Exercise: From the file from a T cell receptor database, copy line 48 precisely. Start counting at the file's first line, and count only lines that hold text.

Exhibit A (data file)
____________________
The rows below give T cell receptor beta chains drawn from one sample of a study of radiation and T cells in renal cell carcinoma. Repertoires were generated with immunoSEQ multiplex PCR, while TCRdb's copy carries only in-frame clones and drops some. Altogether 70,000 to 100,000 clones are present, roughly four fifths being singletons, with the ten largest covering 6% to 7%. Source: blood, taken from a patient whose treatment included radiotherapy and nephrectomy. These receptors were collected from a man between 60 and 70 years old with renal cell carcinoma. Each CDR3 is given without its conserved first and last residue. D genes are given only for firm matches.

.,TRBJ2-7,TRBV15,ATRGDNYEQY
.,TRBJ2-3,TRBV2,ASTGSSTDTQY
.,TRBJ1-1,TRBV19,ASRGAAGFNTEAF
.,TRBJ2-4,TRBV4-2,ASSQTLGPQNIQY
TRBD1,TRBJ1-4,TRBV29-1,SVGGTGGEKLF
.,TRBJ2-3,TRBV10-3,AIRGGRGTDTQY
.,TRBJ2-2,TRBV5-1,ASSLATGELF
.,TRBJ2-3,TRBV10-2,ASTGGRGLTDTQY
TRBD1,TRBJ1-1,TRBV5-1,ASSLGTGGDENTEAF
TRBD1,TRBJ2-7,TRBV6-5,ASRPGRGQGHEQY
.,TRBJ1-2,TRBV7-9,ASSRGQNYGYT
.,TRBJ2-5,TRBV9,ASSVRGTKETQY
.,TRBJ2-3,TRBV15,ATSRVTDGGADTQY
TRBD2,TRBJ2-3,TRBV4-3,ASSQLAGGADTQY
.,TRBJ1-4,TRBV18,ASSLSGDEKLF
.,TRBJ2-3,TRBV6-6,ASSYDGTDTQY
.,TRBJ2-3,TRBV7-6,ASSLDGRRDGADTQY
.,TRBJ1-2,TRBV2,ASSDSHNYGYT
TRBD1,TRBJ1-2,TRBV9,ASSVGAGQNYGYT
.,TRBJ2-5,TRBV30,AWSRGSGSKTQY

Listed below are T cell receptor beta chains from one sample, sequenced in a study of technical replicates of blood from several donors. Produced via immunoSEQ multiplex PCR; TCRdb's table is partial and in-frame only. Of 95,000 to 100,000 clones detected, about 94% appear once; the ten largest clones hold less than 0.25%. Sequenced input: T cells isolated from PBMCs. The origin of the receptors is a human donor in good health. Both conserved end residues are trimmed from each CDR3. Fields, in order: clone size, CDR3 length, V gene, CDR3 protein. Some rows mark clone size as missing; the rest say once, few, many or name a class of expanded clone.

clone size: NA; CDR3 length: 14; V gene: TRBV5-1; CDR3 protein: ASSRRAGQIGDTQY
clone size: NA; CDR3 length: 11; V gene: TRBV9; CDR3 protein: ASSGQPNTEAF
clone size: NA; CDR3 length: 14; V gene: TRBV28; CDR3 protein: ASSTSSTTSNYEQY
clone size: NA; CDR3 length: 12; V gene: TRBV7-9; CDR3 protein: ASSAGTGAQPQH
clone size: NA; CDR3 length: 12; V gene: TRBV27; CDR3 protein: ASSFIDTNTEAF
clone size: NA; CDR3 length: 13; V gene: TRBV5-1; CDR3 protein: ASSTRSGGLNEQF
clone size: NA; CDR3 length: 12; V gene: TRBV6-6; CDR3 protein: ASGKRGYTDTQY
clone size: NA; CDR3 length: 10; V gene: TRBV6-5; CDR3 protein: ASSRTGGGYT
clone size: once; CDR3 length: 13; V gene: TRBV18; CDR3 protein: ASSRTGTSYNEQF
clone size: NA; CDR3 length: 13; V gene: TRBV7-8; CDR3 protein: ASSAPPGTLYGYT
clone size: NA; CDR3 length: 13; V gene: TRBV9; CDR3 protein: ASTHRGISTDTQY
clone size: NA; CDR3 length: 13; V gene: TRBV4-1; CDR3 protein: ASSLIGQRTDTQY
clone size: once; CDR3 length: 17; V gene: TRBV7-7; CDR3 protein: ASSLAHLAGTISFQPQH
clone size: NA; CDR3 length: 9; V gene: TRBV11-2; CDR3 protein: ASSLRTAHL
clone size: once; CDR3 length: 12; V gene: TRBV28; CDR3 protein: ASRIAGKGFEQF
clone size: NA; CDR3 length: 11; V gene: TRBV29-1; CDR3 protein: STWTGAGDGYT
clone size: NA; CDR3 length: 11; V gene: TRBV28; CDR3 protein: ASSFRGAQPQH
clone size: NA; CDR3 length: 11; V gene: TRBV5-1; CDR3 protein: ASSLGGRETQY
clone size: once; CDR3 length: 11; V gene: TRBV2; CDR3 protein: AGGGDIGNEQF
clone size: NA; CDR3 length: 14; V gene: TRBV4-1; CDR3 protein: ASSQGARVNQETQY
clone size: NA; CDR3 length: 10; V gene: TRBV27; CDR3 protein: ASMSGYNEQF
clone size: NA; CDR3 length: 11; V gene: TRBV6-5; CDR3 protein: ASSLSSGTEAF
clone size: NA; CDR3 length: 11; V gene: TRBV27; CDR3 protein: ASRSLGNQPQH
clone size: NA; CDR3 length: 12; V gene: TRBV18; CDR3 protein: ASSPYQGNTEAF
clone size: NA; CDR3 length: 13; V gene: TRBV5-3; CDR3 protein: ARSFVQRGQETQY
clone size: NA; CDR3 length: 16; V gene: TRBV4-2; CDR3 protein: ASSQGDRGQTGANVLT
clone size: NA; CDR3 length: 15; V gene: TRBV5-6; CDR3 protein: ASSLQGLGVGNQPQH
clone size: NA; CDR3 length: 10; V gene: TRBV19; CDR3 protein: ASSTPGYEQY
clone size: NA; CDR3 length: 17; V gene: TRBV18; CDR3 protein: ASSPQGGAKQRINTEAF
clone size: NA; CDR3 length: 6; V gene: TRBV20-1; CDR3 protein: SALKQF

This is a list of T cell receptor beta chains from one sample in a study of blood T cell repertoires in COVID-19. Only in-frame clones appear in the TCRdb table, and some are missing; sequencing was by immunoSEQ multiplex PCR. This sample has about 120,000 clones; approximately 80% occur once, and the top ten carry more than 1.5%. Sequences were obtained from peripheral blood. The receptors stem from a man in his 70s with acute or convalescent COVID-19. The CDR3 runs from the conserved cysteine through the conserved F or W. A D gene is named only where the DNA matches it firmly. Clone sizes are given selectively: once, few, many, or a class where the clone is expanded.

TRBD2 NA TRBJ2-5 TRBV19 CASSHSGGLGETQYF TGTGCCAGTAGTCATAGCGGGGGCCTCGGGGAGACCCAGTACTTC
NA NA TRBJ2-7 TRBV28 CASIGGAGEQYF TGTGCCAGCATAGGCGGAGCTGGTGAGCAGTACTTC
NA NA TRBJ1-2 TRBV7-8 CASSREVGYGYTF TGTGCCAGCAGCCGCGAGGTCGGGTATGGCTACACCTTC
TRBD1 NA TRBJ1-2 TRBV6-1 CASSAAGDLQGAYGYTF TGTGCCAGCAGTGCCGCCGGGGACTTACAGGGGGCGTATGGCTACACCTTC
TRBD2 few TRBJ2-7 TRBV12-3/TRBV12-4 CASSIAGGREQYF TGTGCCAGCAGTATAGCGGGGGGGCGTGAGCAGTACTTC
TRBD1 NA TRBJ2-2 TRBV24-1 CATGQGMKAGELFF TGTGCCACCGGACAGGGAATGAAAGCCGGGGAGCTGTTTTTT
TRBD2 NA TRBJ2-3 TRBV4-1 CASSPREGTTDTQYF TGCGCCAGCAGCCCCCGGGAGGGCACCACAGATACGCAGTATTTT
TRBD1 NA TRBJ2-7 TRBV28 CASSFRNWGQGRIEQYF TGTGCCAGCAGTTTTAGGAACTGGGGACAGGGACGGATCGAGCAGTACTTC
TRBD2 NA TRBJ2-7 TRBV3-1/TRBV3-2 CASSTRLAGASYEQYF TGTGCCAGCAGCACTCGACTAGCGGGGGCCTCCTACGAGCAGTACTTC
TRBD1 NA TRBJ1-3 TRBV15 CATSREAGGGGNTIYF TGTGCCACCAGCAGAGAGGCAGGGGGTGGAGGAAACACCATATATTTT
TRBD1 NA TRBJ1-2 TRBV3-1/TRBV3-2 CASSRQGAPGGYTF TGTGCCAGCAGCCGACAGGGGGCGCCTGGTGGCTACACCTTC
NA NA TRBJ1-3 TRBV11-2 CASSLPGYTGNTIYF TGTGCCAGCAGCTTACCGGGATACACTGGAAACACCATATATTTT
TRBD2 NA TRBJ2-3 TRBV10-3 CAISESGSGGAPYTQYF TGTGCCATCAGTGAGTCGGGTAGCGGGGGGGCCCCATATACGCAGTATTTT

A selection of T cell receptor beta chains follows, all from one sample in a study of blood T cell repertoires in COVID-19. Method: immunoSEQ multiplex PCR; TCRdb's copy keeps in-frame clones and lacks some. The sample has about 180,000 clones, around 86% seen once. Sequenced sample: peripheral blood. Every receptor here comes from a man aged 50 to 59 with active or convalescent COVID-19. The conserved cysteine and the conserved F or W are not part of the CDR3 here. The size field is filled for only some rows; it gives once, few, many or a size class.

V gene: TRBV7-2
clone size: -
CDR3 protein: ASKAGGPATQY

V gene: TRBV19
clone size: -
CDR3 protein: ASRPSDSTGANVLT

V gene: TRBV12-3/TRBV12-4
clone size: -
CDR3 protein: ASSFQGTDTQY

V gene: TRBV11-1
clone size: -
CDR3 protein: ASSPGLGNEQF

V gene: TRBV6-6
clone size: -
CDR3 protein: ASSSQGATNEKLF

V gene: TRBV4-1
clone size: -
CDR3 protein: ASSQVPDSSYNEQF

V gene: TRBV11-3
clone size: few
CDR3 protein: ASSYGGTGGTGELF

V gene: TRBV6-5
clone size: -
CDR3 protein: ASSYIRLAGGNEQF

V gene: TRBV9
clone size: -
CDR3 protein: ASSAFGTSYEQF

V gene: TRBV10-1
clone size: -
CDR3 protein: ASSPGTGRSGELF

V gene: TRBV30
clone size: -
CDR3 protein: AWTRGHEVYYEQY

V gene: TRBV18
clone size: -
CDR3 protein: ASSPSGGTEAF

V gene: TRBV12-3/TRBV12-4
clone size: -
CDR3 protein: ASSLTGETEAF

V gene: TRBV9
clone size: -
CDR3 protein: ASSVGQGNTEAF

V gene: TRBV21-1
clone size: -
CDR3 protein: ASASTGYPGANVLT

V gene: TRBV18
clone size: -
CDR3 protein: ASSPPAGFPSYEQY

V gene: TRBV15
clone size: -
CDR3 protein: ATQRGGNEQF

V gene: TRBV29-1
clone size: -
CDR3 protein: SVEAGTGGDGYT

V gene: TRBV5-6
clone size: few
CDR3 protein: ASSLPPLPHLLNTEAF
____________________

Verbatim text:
clone size: NA; CDR3 length: 16; V gene: TRBV4-2; CDR3 protein: ASSQGDRGQTGANVLT